The day she found a lump in her breast, Maimah Karmo says, “I felt the world turn a couple of shades darker. I thought, Are you kidding me? ” She was only 31. After fleeing war-torn Liberia at age 15 with just a suitcase, Maimah had just reached solid ground—she had a good job, some money, a house. But now this.
She went to one doctor, then others. “They said I was too young to have breast cancer,” Maimah says. “I knew they were wrong. I knew my body didn’t feel right.”
When a biopsy was finally done, the news was grim: Maimah did have breast cancer—and it was aggressive. She went through surgery, chemotherapy, radiation. “I watched everything I had built over the past 16 years fall apart,” she says. “I lost faith in God. I lost faith in everything.”
For three months, she became more and more depressed, tired, and hopeless. “One day I fell to my knees in the shower. I was bald, skinny, exhausted from the treatment. I just cried and cried and cried,” Maimah says. “That night, I said to God: Why is this happening? Please show yourself to me.”
The next morning she felt a new sense of purpose—to make people realize that women under age 40 can get breast cancer, and to help young women going through that ordeal. She began telling her story, reaching out to other cancer patients, and raising money to help them. In 2007, her grassroots efforts grew into the Tigerlily Foundation, named after a flower that loses its petals then blooms again. The nonprofit, which now boasts 300 volunteers, educates young women around the world about breast health, supports them through treatment and recovery, and empowers them to be their own best advocates.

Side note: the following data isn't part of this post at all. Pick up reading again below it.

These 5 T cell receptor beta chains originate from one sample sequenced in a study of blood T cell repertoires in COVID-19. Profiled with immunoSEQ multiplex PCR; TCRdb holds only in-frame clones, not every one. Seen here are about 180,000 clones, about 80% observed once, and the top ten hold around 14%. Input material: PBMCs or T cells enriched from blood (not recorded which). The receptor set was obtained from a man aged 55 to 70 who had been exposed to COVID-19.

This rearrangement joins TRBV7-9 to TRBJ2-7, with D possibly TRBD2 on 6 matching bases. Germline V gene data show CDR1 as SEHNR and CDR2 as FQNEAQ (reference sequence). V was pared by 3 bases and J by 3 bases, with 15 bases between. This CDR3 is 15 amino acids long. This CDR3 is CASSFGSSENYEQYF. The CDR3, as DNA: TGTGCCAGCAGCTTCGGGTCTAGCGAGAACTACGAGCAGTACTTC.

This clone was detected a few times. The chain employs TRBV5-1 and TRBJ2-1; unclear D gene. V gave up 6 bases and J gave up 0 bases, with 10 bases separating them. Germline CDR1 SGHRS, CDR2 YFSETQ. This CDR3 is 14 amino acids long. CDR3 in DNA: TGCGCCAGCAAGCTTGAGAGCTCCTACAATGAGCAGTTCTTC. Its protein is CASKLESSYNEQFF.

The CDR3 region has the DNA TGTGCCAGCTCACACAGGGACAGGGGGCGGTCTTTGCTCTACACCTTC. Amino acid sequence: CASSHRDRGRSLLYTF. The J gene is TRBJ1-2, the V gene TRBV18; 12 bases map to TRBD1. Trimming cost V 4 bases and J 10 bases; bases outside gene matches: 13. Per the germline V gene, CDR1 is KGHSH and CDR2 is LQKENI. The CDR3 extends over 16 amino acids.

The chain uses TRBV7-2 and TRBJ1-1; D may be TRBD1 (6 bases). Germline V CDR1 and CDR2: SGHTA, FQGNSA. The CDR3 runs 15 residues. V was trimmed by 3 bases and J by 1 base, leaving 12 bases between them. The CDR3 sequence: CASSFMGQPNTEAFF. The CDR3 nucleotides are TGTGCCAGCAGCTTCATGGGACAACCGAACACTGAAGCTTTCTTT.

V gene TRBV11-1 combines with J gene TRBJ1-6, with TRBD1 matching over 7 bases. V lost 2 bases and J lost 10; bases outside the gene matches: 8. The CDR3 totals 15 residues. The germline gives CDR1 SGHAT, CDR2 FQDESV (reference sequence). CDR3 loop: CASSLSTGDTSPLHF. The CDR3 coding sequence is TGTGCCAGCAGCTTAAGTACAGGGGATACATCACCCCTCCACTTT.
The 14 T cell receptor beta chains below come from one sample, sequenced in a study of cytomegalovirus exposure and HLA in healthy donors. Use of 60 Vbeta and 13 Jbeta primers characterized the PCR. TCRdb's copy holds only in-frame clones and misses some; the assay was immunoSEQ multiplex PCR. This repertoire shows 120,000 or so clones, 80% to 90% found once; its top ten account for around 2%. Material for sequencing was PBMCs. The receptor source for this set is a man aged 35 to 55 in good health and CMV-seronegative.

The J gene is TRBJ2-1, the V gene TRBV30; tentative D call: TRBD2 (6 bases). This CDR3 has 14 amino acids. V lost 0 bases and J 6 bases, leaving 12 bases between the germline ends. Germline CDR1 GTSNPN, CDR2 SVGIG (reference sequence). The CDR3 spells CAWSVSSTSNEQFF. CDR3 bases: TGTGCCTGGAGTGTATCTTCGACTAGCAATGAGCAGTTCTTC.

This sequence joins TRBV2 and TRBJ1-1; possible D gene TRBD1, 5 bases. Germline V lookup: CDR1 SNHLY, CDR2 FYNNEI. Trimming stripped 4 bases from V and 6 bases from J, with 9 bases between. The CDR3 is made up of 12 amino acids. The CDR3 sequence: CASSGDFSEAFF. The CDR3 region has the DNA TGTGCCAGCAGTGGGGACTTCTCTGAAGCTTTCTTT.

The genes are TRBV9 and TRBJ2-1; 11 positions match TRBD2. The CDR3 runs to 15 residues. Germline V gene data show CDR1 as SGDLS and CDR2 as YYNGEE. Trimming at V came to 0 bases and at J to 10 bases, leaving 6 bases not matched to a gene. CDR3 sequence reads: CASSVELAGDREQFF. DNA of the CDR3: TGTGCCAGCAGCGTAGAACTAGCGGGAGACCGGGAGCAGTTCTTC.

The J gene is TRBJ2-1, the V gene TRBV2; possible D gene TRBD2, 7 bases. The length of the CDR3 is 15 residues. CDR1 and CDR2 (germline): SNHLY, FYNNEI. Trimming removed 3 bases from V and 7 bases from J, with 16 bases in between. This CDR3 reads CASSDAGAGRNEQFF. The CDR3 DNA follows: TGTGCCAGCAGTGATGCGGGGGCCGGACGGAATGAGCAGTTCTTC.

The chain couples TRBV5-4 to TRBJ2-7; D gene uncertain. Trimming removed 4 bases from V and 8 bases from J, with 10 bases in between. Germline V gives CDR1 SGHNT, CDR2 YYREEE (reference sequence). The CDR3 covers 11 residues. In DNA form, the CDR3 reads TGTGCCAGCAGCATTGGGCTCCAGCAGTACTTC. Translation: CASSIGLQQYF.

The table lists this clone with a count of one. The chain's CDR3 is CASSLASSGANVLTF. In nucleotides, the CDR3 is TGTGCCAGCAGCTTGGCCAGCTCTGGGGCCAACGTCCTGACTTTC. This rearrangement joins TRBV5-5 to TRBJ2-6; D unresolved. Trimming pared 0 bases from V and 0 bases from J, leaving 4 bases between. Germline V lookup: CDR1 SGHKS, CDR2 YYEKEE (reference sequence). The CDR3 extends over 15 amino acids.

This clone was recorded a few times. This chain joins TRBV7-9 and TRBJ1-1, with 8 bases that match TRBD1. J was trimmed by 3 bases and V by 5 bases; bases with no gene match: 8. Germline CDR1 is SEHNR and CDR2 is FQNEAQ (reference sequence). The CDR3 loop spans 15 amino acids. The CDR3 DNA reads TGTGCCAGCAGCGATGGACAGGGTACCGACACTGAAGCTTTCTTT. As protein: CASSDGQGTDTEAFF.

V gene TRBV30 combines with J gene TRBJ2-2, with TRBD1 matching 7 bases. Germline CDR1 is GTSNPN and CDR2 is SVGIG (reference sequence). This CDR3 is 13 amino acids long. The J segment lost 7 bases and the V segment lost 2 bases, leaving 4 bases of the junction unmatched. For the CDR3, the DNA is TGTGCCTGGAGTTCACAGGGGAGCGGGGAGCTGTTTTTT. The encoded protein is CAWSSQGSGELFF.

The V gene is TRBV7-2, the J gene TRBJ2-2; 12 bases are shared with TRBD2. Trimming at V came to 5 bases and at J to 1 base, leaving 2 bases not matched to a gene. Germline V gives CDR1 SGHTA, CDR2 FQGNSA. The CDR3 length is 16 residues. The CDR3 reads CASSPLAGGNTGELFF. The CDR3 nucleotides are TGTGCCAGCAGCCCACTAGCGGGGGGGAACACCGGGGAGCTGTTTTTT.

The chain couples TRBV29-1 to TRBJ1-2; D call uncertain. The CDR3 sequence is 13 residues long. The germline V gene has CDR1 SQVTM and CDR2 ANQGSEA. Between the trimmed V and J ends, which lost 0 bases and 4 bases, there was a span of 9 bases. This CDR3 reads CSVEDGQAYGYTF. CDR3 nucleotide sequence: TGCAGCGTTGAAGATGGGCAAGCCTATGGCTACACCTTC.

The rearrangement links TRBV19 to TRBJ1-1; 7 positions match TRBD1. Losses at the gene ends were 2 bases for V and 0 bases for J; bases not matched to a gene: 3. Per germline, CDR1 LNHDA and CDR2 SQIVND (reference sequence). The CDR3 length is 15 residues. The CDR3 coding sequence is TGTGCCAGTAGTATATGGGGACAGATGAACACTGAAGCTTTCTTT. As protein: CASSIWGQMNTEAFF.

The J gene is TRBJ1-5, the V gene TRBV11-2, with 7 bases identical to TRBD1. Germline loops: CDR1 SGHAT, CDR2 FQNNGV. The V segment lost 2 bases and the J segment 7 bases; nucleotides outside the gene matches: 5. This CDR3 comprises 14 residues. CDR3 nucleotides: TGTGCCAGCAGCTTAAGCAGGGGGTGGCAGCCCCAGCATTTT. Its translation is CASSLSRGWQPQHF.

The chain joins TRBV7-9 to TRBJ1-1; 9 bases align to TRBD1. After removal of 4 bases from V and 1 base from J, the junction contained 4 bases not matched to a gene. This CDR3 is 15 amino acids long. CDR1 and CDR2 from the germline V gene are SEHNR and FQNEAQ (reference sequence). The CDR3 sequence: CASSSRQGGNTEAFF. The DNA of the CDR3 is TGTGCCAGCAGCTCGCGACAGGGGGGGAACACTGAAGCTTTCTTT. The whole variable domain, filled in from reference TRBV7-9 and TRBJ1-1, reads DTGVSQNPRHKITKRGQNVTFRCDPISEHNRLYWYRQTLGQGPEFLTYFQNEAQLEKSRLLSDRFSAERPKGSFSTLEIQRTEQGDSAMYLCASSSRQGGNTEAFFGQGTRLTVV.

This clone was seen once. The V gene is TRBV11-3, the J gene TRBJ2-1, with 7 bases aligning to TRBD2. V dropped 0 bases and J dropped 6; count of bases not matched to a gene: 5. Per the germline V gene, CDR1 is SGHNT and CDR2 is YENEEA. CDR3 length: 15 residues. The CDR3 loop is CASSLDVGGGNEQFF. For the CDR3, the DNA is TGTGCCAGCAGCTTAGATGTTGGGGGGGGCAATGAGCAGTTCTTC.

Learning programs include peer education, live Twitter chats moderated by the Tigerlily Foundation, webinars where doctors and survivors can connect, and Pink Power Alerts—weekly texts that provide information on healthy living. The foundation also works with health care providers to help them incorporate information about young women’s breast health into their practices.
Support efforts include Hope Bags for young women diagnosed with breast cancer and financial assistance to patients and their families. Additionally, empowerment programs promote fitness and help young survivors navigate life after breast cancer.
Maimah is a tireless advocate, taking on various speaking engagements and lobbying on Capitol Hill for women’s health initiatives. “I love supporting these women,” she says. “The experience of breast cancer taught me to be a fearless warrior. It gave me the gift of my ‘soul purpose.’ I now appreciate every moment of life.”